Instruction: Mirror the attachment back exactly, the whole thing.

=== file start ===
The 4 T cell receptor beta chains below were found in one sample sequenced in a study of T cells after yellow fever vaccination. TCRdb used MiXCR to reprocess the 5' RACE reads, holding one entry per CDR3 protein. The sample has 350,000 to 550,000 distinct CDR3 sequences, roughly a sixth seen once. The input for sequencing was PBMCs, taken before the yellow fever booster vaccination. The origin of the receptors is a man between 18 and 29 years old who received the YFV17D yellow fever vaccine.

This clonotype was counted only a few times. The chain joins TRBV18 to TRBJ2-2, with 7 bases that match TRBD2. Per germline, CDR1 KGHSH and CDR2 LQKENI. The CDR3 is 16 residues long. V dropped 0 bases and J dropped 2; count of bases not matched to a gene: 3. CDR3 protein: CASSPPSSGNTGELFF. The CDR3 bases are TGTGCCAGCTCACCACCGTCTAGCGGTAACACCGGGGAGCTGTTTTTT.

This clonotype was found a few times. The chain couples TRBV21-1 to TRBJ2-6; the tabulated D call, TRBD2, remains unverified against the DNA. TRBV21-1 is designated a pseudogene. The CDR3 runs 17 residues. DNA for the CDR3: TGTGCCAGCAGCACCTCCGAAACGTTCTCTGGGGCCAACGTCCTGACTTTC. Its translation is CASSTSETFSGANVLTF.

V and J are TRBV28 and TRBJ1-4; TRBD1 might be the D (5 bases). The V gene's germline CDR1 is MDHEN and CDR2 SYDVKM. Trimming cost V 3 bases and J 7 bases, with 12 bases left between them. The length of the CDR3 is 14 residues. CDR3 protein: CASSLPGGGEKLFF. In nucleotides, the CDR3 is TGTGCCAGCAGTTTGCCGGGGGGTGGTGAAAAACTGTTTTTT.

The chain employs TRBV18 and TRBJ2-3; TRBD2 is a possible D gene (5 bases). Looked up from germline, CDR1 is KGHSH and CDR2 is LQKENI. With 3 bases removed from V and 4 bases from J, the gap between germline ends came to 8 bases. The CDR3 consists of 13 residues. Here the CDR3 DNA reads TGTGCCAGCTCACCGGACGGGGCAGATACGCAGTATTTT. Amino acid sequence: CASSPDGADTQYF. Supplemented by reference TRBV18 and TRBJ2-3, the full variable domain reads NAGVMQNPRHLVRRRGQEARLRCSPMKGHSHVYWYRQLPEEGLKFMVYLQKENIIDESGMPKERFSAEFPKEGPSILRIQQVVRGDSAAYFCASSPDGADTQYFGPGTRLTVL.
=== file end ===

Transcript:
The 4 T cell receptor beta chains below were found in one sample sequenced in a study of T cells after yellow fever vaccination. TCRdb used MiXCR to reprocess the 5' RACE reads, holding one entry per CDR3 protein. The sample has 350,000 to 550,000 distinct CDR3 sequences, roughly a sixth seen once. The input for sequencing was PBMCs, taken before the yellow fever booster vaccination. The origin of the receptors is a man between 18 and 29 years old who received the YFV17D yellow fever vaccine.

This clonotype was counted only a few times. The chain joins TRBV18 to TRBJ2-2, with 7 bases that match TRBD2. Per germline, CDR1 KGHSH and CDR2 LQKENI. The CDR3 is 16 residues long. V dropped 0 bases and J dropped 2; count of bases not matched to a gene: 3. CDR3 protein: CASSPPSSGNTGELFF. The CDR3 bases are TGTGCCAGCTCACCACCGTCTAGCGGTAACACCGGGGAGCTGTTTTTT.

This clonotype was found a few times. The chain couples TRBV21-1 to TRBJ2-6; the tabulated D call, TRBD2, remains unverified against the DNA. TRBV21-1 is designated a pseudogene. The CDR3 runs 17 residues. DNA for the CDR3: TGTGCCAGCAGCACCTCCGAAACGTTCTCTGGGGCCAACGTCCTGACTTTC. Its translation is CASSTSETFSGANVLTF.

V and J are TRBV28 and TRBJ1-4; TRBD1 might be the D (5 bases). The V gene's germline CDR1 is MDHEN and CDR2 SYDVKM. Trimming cost V 3 bases and J 7 bases, with 12 bases left between them. The length of the CDR3 is 14 residues. CDR3 protein: CASSLPGGGEKLFF. In nucleotides, the CDR3 is TGTGCCAGCAGTTTGCCGGGGGGTGGTGAAAAACTGTTTTTT.

The chain employs TRBV18 and TRBJ2-3; TRBD2 is a possible D gene (5 bases). Looked up from germline, CDR1 is KGHSH and CDR2 is LQKENI. With 3 bases removed from V and 4 bases from J, the gap between germline ends came to 8 bases. The CDR3 consists of 13 residues. Here the CDR3 DNA reads TGTGCCAGCTCACCGGACGGGGCAGATACGCAGTATTTT. Amino acid sequence: CASSPDGADTQYF. Supplemented by reference TRBV18 and TRBJ2-3, the full variable domain reads NAGVMQNPRHLVRRRGQEARLRCSPMKGHSHVYWYRQLPEEGLKFMVYLQKENIIDESGMPKERFSAEFPKEGPSILRIQQVVRGDSAAYFCASSPDGADTQYFGPGTRLTVL.